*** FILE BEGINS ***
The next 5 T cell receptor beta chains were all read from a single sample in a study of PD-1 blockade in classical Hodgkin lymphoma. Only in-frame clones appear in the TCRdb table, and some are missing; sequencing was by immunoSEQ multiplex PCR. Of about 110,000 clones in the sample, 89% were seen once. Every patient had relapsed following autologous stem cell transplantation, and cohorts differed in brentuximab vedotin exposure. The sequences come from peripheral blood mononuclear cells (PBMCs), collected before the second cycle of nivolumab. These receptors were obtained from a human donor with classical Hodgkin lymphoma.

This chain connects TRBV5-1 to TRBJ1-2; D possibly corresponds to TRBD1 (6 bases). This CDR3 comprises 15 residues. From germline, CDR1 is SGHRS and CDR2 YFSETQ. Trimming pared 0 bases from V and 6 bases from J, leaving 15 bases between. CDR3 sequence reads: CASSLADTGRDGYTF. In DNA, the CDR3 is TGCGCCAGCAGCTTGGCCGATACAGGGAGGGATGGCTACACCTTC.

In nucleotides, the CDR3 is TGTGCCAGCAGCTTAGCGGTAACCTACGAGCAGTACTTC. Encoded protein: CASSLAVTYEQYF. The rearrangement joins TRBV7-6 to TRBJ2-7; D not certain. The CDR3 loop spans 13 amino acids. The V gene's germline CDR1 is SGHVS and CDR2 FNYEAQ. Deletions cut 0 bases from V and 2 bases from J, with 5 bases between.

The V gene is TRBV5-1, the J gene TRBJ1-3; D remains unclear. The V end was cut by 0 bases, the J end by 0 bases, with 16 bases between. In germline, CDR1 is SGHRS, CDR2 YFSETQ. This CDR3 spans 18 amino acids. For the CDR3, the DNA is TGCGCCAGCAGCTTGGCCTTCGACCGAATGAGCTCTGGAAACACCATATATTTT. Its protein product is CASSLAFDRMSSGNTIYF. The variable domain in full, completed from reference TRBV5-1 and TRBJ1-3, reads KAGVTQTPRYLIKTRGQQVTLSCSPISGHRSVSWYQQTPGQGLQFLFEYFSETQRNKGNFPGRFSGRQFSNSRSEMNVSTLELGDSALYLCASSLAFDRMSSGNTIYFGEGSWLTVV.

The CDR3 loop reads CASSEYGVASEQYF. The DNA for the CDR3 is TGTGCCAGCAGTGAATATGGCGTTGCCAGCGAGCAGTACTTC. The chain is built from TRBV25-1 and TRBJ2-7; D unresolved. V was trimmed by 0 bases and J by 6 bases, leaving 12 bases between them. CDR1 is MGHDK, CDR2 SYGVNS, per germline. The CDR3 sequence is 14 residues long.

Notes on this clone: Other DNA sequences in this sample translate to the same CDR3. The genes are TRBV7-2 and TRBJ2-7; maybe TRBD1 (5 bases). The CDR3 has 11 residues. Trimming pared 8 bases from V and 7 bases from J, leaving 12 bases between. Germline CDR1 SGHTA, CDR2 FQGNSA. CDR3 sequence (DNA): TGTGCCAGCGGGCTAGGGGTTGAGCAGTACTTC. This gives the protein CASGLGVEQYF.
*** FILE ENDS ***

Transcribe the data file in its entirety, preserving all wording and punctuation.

The next 5 T cell receptor beta chains were all read from a single sample in a study of PD-1 blockade in classical Hodgkin lymphoma. Only in-frame clones appear in the TCRdb table, and some are missing; sequencing was by immunoSEQ multiplex PCR. Of about 110,000 clones in the sample, 89% were seen once. Every patient had relapsed following autologous stem cell transplantation, and cohorts differed in brentuximab vedotin exposure. The sequences come from peripheral blood mononuclear cells (PBMCs), collected before the second cycle of nivolumab. These receptors were obtained from a human donor with classical Hodgkin lymphoma.

This chain connects TRBV5-1 to TRBJ1-2; D possibly corresponds to TRBD1 (6 bases). This CDR3 comprises 15 residues. From germline, CDR1 is SGHRS and CDR2 YFSETQ. Trimming pared 0 bases from V and 6 bases from J, leaving 15 bases between. CDR3 sequence reads: CASSLADTGRDGYTF. In DNA, the CDR3 is TGCGCCAGCAGCTTGGCCGATACAGGGAGGGATGGCTACACCTTC.

In nucleotides, the CDR3 is TGTGCCAGCAGCTTAGCGGTAACCTACGAGCAGTACTTC. Encoded protein: CASSLAVTYEQYF. The rearrangement joins TRBV7-6 to TRBJ2-7; D not certain. The CDR3 loop spans 13 amino acids. The V gene's germline CDR1 is SGHVS and CDR2 FNYEAQ. Deletions cut 0 bases from V and 2 bases from J, with 5 bases between.

The V gene is TRBV5-1, the J gene TRBJ1-3; D remains unclear. The V end was cut by 0 bases, the J end by 0 bases, with 16 bases between. In germline, CDR1 is SGHRS, CDR2 YFSETQ. This CDR3 spans 18 amino acids. For the CDR3, the DNA is TGCGCCAGCAGCTTGGCCTTCGACCGAATGAGCTCTGGAAACACCATATATTTT. Its protein product is CASSLAFDRMSSGNTIYF. The variable domain in full, completed from reference TRBV5-1 and TRBJ1-3, reads KAGVTQTPRYLIKTRGQQVTLSCSPISGHRSVSWYQQTPGQGLQFLFEYFSETQRNKGNFPGRFSGRQFSNSRSEMNVSTLELGDSALYLCASSLAFDRMSSGNTIYFGEGSWLTVV.

The CDR3 loop reads CASSEYGVASEQYF. The DNA for the CDR3 is TGTGCCAGCAGTGAATATGGCGTTGCCAGCGAGCAGTACTTC. The chain is built from TRBV25-1 and TRBJ2-7; D unresolved. V was trimmed by 0 bases and J by 6 bases, leaving 12 bases between them. CDR1 is MGHDK, CDR2 SYGVNS, per germline. The CDR3 sequence is 14 residues long.

Notes on this clone: Other DNA sequences in this sample translate to the same CDR3. The genes are TRBV7-2 and TRBJ2-7; maybe TRBD1 (5 bases). The CDR3 has 11 residues. Trimming pared 8 bases from V and 7 bases from J, leaving 12 bases between. Germline CDR1 SGHTA, CDR2 FQGNSA. CDR3 sequence (DNA): TGTGCCAGCGGGCTAGGGGTTGAGCAGTACTTC. This gives the protein CASGLGVEQYF.